Out of this material has Charles Kenyon built up the story of "The Lily of Poverty Flat," even as the California Motion Picture Corporation has built up a miniature of the town of Poverty Flat, near Boulder Creek, in the heart of the Santa Cruz Mountains.
And the photo-play, "Poverty Flat," is no ephemeral creation of the stage carpenter, but a solid, log-built village of over two dozen dwellings, stores, offices and saloons--a typical mining camp set up for photo-play "scenery" at a cost of thousands of dollars.
All these things I learned when I first went to Boulder Creek half in protest, half from curiosity, and quite ready to sneer at any attempt to put Bret Harte on the screen. But I became a convert when I found not only "The Lily" (Beatriz Michelena), graceful and girlish as the writer of the letter, but, also, Jack Hamlin, the gambler; Colonel Starbottle, Culpepper, his nephew; the partners, Joe and Truthful James, as well as the stagedriver, the express-messenger, the bandit, the outlaws, the Indians, the Vigilantes and the sheriff, all perfectly "made up" and correctly costumed--a band of pioneer characters who might easily have stepped out of the pages of Bret Harte stories.
I was immensely impressed with the replica of "Poverty Flat." The work, done in, on and about that picturesque little settlement reminded me of Bret Harte and of the detail and finish in every bit of his work, prose or poetry. I could recognize every building in the long, straggling street--the big coach barn, the Post office, the express office, the saloons, "The Bear Trap" and "The Jumping Frog," the boarding house--the store kept by "Old Folinsbee," Col. Starbottle's law office, the Folinsbee home, Dolores' cottage and the blacksmith shop.
Were Bret Harte alive, could he go with me to see that main street of "Poverty Flat," he would exclaim with enthusiasm--for he could be surprised into enthusiasm, as well I remember.
And, just as he would rejoice in seeing his mining camp and its colorful population revived for this twentieth century form of entertainment, so he would enjoy seeing how the producing motion picture company has spent infinite pains in constructing a typical mining claim with the stream dammed, with ditches, flumes and sluices, all in operation, just as naturally as in the early '50's.
So, when I had inspected it all and had chatted with the directors of this stupendous undertaking and had learned, from many conversations, how enthusiastic the actors and actresses were in making their photo-play the acme of perfection, I felt quite at home and reconciled to the innovation.
When "Salomy Jane" came to my home town and was presented at a local motion picture theatre, I was an eager spectator. I had seen what the company at Boulder Creek was doing with its second Bret Harte film, and I was curious to see what was the standard of its first production. I met with no disappointment.
"Salomy Jane," founded on Bret Harte's story, "Salomy Jane's Kiss," gives one a surprisingly beautiful picture of the exciting early days in "Hangtown"--a name which, in this photo-play, is eminently correct, for one of the stirring scenes filmed is the "necktie party," in which a swarm of vigilantes make short work of the desperado who holds up my old friend, "Yuba Bill."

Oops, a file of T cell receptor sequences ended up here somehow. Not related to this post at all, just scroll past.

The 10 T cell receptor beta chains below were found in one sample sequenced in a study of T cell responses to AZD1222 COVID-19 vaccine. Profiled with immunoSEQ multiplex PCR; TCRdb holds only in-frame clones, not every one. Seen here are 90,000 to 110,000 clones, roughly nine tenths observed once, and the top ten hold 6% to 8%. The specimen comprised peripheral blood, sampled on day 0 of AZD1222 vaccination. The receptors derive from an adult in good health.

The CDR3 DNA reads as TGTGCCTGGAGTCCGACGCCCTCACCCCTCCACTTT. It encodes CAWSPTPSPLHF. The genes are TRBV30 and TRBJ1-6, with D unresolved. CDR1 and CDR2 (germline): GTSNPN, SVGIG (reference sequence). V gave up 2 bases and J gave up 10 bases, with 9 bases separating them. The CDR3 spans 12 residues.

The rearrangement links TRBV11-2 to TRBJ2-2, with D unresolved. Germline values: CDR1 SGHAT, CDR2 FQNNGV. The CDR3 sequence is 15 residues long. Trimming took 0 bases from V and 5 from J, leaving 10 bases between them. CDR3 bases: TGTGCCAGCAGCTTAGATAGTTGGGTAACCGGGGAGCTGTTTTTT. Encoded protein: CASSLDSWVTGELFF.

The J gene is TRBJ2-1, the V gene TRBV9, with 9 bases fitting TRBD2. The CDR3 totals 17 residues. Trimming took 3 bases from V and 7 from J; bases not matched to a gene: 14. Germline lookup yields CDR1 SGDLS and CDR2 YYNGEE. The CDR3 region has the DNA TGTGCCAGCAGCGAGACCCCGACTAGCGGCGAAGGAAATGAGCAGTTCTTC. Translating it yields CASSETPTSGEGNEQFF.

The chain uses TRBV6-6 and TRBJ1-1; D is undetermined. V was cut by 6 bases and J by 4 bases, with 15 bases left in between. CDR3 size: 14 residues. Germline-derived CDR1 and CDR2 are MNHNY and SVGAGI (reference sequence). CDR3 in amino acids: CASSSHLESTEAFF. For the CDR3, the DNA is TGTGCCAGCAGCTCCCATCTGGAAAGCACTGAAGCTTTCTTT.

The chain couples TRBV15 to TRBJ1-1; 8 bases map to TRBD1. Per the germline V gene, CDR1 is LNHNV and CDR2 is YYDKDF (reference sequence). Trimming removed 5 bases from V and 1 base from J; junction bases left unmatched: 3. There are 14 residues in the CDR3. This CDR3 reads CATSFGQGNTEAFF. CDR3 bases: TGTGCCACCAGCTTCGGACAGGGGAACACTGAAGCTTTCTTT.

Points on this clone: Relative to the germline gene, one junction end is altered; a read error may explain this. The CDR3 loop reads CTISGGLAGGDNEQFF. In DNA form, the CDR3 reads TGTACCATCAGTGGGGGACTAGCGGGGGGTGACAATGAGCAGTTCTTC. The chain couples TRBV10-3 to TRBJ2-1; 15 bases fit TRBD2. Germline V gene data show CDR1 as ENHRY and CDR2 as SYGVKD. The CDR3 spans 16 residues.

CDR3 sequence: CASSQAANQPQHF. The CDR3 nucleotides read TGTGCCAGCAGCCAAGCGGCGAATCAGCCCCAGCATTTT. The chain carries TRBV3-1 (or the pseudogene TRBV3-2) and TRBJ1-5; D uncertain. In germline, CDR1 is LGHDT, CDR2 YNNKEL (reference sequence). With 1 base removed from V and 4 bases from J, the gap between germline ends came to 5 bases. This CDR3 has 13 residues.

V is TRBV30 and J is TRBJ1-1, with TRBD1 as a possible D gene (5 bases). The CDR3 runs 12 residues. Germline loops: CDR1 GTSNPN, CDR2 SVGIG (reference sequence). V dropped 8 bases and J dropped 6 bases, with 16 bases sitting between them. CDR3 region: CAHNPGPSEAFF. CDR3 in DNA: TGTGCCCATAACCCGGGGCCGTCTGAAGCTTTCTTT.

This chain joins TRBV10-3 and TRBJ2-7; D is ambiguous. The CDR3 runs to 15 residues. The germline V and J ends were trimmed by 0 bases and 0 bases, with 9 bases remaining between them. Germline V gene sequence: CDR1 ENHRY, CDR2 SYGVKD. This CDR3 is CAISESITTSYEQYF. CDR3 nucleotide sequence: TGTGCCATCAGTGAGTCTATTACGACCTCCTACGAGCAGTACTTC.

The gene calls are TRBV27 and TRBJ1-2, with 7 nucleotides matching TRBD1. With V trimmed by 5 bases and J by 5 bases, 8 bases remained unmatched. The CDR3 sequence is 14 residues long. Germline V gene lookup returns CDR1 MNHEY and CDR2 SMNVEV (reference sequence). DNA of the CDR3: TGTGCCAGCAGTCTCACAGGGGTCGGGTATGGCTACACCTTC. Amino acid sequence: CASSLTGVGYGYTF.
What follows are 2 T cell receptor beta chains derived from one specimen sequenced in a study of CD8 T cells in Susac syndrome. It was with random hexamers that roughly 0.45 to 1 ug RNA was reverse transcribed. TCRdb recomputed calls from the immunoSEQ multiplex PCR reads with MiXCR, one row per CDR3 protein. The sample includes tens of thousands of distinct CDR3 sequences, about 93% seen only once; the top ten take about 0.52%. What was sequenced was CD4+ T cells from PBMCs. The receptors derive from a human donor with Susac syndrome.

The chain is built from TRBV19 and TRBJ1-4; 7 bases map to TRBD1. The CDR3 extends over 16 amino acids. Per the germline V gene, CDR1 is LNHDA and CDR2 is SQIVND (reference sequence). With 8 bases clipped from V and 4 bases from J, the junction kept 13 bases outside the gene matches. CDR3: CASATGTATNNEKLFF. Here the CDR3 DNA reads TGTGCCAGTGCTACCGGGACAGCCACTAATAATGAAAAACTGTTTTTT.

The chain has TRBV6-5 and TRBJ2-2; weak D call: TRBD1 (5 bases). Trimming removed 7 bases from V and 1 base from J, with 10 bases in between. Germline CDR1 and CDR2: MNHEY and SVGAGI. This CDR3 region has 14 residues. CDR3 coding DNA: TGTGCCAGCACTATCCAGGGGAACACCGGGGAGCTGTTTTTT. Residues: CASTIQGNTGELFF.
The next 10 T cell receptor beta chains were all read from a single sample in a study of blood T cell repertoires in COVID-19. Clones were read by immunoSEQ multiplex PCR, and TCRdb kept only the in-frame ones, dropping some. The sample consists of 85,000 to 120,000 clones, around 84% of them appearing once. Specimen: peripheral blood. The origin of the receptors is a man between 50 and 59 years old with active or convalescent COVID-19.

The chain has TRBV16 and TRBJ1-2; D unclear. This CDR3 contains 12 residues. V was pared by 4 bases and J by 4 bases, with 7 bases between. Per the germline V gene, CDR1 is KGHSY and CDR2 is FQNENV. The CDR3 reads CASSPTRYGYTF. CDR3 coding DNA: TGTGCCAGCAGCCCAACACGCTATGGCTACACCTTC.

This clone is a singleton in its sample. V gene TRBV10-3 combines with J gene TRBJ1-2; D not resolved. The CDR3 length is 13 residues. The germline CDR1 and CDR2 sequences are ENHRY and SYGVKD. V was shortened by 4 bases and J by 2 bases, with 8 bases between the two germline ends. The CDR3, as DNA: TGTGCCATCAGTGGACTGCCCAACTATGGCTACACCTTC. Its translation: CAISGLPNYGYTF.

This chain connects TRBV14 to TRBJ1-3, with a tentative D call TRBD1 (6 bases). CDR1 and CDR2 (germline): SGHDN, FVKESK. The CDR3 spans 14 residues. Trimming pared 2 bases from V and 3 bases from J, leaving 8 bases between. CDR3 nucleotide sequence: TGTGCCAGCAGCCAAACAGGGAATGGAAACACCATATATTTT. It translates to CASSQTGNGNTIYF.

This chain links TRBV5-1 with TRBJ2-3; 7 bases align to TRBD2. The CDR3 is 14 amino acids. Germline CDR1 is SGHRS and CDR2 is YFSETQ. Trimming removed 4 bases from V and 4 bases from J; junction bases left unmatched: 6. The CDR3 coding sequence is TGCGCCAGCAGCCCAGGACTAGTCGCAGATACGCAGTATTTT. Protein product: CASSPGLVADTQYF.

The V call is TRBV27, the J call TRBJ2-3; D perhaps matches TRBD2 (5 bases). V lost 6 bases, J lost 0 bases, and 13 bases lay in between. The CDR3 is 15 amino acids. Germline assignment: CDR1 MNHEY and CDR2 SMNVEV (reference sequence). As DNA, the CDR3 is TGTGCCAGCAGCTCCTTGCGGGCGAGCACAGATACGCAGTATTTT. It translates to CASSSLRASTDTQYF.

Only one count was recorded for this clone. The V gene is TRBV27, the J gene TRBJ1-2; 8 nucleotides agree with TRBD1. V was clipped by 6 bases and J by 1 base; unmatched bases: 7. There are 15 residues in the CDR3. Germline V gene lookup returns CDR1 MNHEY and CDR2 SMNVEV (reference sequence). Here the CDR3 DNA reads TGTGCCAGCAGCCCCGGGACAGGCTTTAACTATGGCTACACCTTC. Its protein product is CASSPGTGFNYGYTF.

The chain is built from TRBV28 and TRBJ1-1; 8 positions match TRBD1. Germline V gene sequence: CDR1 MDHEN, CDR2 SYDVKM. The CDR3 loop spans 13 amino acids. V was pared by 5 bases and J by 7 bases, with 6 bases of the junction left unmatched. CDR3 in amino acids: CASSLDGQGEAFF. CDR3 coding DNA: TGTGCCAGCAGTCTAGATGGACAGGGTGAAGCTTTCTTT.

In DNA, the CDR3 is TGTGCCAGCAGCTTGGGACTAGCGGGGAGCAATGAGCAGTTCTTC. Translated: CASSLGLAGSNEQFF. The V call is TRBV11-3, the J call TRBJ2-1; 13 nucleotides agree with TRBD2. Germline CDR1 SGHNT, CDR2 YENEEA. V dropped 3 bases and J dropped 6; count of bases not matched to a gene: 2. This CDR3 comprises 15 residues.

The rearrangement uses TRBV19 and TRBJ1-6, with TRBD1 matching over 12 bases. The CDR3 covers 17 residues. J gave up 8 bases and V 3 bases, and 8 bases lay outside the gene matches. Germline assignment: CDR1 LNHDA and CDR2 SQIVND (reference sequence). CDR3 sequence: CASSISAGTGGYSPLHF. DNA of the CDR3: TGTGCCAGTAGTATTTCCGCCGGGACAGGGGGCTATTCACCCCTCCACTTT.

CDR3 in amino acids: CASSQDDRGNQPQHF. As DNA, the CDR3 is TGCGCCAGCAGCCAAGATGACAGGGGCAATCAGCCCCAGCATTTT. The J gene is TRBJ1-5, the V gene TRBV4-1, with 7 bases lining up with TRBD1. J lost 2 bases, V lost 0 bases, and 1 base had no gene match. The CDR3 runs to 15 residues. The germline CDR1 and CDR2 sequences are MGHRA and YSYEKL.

The plot in "Salomy Jane" concerns the hot resentment of the beautiful pioneer girl when a worthless wretch kisses her impudently. "The Man" surprises the ruffian, and, having his own grudge to settle, follows him, and in a savage hand-to-hand battle, slays him. Fugitive, and, worse, suspected of holding up the stage, "The Man" is saved from lynching by " Salomy." The thrilling experiences the two have in escaping from the vigilantes, the treachery they have to combat, and the romantic climax of their adventures when, safe from pursuers, "Salomy," of her own accord, lifts her face to "The Man" on horseback, and gives him the kiss which plights their troth--all these are vividly and sympathetically portrayed on the screen.
California's glorious sunlight, marvelous redwoods, dimpled hillsides, rocky gorges and dancing streams are only some of the scenic features which form the background for this gripping photo-play. To me it was the complete visualization of what Bret Harte penned. His own vivid language found an ideal complement in the wonderful photography in this motion picture.
This was the first of Bret Harte's works to be converted into what the motion people refer to professionally as a "feature film." I understand that it has proved immensely popular throughout the country, particularly in the New England States, where no doubt these vistas of our Golden State are enjoyed--and envied, in a peculiar sense.
Marin County, the Mount Tamalpais region, Lagunitas creek and the Bolinas ridges, all were utilized in securing characteristic bits of California scenery for the film.
No mining camp was constructed for "Salomy Jane," as was the case in "The Lily of Poverty Flat," but Marin County region contains plenty of picturesque settlements with weather-beaten, tumble-down shacks, typical of the Sierran mining towns.